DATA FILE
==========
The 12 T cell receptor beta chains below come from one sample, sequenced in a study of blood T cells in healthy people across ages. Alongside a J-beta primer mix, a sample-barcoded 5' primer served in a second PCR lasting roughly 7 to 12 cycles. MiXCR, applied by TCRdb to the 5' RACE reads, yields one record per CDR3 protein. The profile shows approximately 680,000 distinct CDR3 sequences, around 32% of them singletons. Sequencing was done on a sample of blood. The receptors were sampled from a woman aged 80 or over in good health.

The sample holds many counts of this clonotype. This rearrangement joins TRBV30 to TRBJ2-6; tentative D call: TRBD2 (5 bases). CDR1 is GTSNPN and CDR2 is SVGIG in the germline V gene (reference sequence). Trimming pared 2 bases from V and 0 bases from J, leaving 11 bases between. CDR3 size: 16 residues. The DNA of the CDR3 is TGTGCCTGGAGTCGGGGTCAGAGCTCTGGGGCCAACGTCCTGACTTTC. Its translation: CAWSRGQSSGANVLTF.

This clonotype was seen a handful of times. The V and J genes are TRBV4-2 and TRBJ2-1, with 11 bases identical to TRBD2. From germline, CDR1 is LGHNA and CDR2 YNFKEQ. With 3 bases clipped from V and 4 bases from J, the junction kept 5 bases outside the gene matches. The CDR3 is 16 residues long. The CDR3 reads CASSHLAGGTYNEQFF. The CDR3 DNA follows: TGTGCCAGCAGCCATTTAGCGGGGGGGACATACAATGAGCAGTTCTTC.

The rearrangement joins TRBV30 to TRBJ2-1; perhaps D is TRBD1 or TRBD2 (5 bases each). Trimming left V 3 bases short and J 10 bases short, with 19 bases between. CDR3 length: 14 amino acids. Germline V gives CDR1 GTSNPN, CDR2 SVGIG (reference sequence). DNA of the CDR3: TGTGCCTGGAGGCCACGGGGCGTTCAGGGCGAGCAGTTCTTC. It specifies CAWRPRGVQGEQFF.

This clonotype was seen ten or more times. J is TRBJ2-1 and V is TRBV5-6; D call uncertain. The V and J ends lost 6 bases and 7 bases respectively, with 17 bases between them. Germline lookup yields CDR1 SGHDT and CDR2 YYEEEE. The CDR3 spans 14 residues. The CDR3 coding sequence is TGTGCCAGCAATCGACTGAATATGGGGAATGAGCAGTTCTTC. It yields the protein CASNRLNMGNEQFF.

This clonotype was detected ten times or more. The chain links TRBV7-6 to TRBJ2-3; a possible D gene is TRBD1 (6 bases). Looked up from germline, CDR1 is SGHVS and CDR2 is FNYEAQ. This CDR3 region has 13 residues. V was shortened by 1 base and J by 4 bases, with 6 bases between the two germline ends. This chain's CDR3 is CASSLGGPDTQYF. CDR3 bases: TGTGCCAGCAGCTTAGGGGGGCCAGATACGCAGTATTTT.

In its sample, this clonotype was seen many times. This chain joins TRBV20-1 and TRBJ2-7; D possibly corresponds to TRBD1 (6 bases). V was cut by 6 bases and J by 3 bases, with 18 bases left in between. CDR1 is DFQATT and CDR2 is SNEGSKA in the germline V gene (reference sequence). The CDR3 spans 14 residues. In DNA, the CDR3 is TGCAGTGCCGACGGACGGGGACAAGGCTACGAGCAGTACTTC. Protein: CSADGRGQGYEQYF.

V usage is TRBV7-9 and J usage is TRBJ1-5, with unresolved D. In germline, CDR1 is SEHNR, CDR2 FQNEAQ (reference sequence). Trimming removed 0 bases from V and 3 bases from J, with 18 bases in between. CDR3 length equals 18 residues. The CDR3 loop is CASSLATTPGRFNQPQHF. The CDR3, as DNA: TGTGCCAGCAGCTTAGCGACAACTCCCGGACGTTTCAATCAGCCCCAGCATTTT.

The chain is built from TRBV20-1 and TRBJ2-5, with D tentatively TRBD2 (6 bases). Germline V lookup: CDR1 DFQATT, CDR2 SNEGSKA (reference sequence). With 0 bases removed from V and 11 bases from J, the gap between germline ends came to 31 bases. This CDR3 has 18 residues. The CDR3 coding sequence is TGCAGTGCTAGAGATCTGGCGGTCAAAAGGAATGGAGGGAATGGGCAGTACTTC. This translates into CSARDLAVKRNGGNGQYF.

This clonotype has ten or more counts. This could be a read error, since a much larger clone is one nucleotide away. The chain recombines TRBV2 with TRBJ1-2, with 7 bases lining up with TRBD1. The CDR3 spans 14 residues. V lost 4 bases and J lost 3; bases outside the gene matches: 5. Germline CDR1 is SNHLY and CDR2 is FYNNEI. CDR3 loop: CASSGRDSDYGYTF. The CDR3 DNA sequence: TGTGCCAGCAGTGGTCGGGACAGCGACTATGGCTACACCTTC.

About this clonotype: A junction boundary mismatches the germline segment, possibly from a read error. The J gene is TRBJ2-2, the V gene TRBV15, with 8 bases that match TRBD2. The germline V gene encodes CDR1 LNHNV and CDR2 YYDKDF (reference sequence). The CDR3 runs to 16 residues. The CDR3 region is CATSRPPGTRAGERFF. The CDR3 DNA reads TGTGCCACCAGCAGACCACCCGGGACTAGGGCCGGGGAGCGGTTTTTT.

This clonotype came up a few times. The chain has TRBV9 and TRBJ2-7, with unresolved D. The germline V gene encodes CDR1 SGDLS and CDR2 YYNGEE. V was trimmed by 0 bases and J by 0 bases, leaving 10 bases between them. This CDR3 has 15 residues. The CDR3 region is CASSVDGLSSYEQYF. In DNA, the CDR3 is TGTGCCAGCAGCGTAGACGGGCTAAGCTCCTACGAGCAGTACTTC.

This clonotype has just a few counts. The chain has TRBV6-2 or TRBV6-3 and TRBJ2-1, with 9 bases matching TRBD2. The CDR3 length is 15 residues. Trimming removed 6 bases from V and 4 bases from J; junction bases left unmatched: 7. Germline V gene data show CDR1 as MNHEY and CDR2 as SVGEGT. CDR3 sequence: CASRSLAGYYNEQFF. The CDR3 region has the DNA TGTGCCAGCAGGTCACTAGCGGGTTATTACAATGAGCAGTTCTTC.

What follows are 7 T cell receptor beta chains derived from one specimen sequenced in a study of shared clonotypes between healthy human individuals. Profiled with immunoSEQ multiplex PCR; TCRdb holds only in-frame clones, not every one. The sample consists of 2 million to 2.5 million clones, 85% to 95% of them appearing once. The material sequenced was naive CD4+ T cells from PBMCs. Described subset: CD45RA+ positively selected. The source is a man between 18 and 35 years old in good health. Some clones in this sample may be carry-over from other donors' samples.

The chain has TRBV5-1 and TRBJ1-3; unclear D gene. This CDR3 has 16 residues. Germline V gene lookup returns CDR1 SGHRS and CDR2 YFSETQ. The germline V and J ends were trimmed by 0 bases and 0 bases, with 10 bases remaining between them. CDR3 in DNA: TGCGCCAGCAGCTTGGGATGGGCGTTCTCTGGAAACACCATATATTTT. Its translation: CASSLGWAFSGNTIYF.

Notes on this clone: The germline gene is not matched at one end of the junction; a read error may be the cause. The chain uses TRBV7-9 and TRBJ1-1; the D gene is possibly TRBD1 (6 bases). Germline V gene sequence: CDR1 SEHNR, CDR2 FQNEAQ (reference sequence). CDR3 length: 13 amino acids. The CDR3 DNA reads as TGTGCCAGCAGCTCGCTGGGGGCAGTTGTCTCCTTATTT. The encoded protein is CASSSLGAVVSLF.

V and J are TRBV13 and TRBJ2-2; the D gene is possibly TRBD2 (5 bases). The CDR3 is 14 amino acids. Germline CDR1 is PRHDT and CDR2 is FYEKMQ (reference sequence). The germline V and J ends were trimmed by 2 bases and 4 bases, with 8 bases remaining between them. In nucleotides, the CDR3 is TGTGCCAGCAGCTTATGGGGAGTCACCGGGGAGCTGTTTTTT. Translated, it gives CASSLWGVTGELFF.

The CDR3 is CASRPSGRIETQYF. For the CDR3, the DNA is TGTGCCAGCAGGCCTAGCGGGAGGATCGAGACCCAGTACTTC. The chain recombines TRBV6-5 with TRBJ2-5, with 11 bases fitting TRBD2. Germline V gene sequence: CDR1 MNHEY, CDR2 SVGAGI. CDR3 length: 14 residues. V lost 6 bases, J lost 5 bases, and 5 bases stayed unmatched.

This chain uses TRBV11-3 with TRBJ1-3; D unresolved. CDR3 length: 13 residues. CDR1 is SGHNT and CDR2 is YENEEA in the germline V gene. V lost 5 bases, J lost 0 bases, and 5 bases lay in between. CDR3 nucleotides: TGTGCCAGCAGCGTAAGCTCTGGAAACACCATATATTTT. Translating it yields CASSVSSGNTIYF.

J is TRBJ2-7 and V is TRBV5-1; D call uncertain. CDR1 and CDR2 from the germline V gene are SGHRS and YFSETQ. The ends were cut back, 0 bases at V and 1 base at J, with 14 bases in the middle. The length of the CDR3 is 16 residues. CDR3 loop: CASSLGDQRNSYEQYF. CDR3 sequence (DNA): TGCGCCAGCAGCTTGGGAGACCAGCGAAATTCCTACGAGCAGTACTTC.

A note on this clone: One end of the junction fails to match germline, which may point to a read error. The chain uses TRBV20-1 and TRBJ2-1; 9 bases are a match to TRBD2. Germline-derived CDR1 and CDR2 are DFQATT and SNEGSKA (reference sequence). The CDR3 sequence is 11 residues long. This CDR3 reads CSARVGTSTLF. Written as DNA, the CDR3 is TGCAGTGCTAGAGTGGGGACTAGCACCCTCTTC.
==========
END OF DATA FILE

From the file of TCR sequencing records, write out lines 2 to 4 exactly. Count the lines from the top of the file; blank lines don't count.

The sample holds many counts of this clonotype. This rearrangement joins TRBV30 to TRBJ2-6; tentative D call: TRBD2 (5 bases). CDR1 is GTSNPN and CDR2 is SVGIG in the germline V gene (reference sequence). Trimming pared 2 bases from V and 0 bases from J, leaving 11 bases between. CDR3 size: 16 residues. The DNA of the CDR3 is TGTGCCTGGAGTCGGGGTCAGAGCTCTGGGGCCAACGTCCTGACTTTC. Its translation: CAWSRGQSSGANVLTF.

This clonotype was seen a handful of times. The V and J genes are TRBV4-2 and TRBJ2-1, with 11 bases identical to TRBD2. From germline, CDR1 is LGHNA and CDR2 YNFKEQ. With 3 bases clipped from V and 4 bases from J, the junction kept 5 bases outside the gene matches. The CDR3 is 16 residues long. The CDR3 reads CASSHLAGGTYNEQFF. The CDR3 DNA follows: TGTGCCAGCAGCCATTTAGCGGGGGGGACATACAATGAGCAGTTCTTC.

The rearrangement joins TRBV30 to TRBJ2-1; perhaps D is TRBD1 or TRBD2 (5 bases each). Trimming left V 3 bases short and J 10 bases short, with 19 bases between. CDR3 length: 14 amino acids. Germline V gives CDR1 GTSNPN, CDR2 SVGIG (reference sequence). DNA of the CDR3: TGTGCCTGGAGGCCACGGGGCGTTCAGGGCGAGCAGTTCTTC. It specifies CAWRPRGVQGEQFF.